HHS-Fighting Tough In Texas
Texas Department of Health and Human Services
After years of fighting to keep his in-plant alive, Robert McDaniel has finally been able to spend some time focusing solely on improving his shop.
Six years ago, the Texas Council on Competitive Government consolidated 31 state print shops in Travis County, in central Texas, into a mere nine shops. These in-plants, which lack right of first refusal, were also mandated to operate on a full cost recovery basis and forbidden from printing for any type of commercial operation. The result? They were left fighting each other and commercial print shops in a limited pool of government work. But thankfully, says McDaniel, "It's a mighty big pool."
McDaniel manages one of two sites that make up HHS Printing & Distribution Services, and both sites are overseen by the Texas Department of Health and the Texas Department of Human Services—the HHS in the title. The two state departments account for approximately 80 percent of the in-plant's sales, with the remainder coming from other state agencies, such as the Department of Safety, the Department of Parks and Wildlife and the governor's office. The work is split evenly between McDaniel's site and the one run by co-manager John Moses.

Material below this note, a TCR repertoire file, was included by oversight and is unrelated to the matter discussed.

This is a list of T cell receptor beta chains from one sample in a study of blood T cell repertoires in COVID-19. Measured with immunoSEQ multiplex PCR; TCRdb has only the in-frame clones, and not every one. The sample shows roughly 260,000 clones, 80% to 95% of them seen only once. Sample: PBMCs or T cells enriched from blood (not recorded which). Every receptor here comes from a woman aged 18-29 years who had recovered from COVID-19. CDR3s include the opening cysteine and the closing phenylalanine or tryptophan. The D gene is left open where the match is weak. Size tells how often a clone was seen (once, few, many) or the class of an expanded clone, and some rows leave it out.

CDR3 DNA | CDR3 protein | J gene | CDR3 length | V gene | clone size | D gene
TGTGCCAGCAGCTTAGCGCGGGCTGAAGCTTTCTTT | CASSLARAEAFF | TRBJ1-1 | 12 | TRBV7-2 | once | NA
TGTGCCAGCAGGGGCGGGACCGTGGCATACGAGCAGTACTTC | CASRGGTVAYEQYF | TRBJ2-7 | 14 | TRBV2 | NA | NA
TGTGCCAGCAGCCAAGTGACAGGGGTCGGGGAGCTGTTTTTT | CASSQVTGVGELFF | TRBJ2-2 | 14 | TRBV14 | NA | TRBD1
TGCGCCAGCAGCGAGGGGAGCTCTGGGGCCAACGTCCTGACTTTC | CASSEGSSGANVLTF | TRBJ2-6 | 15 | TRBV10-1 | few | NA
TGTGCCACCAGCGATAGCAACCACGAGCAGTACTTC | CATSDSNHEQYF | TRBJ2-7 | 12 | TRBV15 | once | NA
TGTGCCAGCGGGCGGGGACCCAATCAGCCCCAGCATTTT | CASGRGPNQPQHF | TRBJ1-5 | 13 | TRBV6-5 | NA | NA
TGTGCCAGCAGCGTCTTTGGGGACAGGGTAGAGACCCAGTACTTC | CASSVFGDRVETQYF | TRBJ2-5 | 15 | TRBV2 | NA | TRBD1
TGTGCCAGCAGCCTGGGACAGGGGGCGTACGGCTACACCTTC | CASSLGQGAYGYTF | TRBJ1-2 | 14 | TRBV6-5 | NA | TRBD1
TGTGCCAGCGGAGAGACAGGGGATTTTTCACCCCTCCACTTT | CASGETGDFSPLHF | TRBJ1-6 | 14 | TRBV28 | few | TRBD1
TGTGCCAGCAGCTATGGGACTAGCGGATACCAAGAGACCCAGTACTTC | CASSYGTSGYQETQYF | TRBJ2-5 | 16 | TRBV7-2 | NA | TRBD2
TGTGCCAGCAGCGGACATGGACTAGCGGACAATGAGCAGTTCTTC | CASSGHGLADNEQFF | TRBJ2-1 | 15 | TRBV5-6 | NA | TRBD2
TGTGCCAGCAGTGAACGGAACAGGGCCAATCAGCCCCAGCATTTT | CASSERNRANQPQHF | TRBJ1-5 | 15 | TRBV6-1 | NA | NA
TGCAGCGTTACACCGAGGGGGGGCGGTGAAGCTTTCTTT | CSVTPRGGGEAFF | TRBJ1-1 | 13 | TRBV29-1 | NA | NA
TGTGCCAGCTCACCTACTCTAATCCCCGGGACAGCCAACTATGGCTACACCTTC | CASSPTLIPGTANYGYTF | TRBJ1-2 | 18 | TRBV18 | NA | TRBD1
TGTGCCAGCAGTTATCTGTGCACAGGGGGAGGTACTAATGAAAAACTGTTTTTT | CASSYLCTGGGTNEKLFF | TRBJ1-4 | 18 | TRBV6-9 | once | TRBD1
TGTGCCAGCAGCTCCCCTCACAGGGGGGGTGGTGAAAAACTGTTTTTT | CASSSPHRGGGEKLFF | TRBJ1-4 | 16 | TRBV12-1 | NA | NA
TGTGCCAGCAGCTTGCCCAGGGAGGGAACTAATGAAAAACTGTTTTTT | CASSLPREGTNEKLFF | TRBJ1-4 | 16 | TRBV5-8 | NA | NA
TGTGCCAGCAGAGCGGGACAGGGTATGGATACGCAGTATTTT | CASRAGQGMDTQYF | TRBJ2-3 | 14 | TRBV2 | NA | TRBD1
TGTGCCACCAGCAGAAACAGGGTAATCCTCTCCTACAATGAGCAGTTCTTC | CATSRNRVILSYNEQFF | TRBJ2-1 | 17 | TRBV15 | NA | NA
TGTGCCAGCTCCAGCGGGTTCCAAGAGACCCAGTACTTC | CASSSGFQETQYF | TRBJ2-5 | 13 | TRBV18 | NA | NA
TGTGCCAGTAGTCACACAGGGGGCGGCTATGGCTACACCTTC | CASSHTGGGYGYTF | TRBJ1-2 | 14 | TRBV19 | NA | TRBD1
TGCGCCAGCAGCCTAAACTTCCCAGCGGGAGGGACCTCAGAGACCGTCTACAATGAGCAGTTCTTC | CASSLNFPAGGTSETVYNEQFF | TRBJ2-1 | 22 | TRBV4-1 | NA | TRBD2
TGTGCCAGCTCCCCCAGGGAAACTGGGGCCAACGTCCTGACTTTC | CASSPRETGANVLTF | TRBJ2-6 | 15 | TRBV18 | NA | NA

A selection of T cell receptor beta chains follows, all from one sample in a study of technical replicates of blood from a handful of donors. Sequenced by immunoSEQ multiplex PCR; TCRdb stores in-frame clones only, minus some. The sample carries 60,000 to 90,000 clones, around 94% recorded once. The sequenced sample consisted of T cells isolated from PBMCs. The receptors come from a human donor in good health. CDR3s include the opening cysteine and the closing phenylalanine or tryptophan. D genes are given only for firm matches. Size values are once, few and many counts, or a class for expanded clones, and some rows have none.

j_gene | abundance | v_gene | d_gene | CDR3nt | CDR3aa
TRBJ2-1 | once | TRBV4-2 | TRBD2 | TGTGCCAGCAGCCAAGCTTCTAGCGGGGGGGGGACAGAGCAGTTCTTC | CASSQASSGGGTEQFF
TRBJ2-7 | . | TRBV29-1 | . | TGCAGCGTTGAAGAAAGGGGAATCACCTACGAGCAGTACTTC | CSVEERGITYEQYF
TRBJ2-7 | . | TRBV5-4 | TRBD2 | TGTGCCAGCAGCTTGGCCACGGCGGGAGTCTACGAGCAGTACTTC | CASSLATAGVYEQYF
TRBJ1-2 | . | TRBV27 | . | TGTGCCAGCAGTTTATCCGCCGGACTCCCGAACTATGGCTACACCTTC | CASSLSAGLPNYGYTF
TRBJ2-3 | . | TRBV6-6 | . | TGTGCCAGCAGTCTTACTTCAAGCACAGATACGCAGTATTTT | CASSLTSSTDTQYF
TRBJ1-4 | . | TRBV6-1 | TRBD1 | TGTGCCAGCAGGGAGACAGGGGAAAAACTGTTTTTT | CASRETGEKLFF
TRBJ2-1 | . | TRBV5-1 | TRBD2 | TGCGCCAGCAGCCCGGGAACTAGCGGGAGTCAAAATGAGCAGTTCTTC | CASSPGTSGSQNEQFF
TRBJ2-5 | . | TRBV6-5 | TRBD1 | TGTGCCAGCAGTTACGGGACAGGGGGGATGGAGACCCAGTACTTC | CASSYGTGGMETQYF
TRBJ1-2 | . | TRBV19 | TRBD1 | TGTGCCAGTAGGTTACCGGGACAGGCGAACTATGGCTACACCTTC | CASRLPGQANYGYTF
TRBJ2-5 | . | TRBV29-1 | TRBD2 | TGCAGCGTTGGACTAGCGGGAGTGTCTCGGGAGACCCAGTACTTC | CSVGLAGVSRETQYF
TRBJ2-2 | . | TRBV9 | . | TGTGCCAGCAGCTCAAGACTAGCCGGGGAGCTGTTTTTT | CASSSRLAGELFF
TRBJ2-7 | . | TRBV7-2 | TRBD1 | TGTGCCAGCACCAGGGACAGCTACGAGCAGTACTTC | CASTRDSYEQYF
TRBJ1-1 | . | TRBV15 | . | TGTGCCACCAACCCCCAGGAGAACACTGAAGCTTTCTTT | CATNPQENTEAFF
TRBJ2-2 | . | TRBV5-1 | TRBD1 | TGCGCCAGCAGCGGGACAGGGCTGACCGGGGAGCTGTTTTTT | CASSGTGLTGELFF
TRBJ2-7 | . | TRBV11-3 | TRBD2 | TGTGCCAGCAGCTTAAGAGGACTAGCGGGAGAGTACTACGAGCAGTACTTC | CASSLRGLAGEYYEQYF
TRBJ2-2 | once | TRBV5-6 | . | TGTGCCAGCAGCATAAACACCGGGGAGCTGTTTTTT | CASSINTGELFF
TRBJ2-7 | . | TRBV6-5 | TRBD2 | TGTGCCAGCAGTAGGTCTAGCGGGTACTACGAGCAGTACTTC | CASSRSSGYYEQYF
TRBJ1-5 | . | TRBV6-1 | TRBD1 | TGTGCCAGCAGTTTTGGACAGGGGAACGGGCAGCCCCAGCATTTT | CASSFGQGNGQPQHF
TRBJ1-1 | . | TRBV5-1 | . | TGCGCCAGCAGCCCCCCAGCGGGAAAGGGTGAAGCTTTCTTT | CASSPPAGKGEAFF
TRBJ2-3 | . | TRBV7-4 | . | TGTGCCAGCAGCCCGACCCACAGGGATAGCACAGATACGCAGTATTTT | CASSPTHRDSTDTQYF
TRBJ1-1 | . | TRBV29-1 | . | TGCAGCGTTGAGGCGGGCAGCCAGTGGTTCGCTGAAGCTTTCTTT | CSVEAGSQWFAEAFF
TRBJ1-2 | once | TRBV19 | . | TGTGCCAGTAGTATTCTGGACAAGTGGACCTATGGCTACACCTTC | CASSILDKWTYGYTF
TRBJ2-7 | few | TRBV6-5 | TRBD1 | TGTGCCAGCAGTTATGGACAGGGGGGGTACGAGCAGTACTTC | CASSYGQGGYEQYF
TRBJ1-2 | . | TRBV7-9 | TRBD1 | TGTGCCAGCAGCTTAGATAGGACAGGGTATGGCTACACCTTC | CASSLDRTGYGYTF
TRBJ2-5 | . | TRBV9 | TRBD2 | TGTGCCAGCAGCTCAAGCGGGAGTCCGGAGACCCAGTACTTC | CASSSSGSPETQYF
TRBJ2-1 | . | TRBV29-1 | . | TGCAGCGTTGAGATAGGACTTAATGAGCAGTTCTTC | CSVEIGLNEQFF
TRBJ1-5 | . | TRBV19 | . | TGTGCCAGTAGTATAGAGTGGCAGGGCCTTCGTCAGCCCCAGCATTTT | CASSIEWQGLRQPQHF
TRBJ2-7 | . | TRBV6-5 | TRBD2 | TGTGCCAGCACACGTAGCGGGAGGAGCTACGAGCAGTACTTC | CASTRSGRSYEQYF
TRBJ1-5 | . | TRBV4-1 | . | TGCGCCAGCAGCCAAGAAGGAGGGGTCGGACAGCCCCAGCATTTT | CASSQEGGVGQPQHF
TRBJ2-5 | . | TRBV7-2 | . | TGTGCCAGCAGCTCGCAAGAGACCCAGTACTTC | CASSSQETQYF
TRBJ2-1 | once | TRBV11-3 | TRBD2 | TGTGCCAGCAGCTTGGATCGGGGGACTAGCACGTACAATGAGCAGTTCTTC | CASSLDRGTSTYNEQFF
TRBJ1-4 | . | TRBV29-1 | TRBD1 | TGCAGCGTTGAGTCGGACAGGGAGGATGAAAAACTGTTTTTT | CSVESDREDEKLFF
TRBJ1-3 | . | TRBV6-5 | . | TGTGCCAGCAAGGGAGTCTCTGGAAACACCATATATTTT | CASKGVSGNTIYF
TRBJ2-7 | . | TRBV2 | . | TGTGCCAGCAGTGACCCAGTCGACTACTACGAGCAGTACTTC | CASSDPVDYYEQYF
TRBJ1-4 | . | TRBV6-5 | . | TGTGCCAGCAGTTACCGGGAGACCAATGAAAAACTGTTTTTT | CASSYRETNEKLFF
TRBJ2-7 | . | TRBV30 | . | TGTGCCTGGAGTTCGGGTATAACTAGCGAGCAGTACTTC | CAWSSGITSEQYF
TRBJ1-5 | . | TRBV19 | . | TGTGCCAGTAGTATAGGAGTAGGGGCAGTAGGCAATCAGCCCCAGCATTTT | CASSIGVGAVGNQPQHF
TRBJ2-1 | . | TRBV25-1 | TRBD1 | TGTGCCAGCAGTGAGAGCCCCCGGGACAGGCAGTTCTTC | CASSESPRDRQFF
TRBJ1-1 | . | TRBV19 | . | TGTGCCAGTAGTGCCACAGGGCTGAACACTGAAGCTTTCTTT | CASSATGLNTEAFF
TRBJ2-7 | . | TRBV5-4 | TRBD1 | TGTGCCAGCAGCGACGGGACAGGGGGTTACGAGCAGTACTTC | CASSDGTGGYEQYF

"They're slanted a little more towards publications, and we're slanted towards forms, but most of those difference are disappearing," says McDaniel. "When we started, 90 percent of our work was forms, and now it's down to about 60 percent"—partly due to forms now being accessible online.
The increased demand for color work and publications has naturally necessitated the purchase of new equipment. Recent acquisitions include a four-color Heidelberg Speedmaster press, which enables the in-plant to do work previously handled commercially, a Muller Martini Saddle Binder and a large MBO folder, so the 74-employee shop can produce higher-volume publications.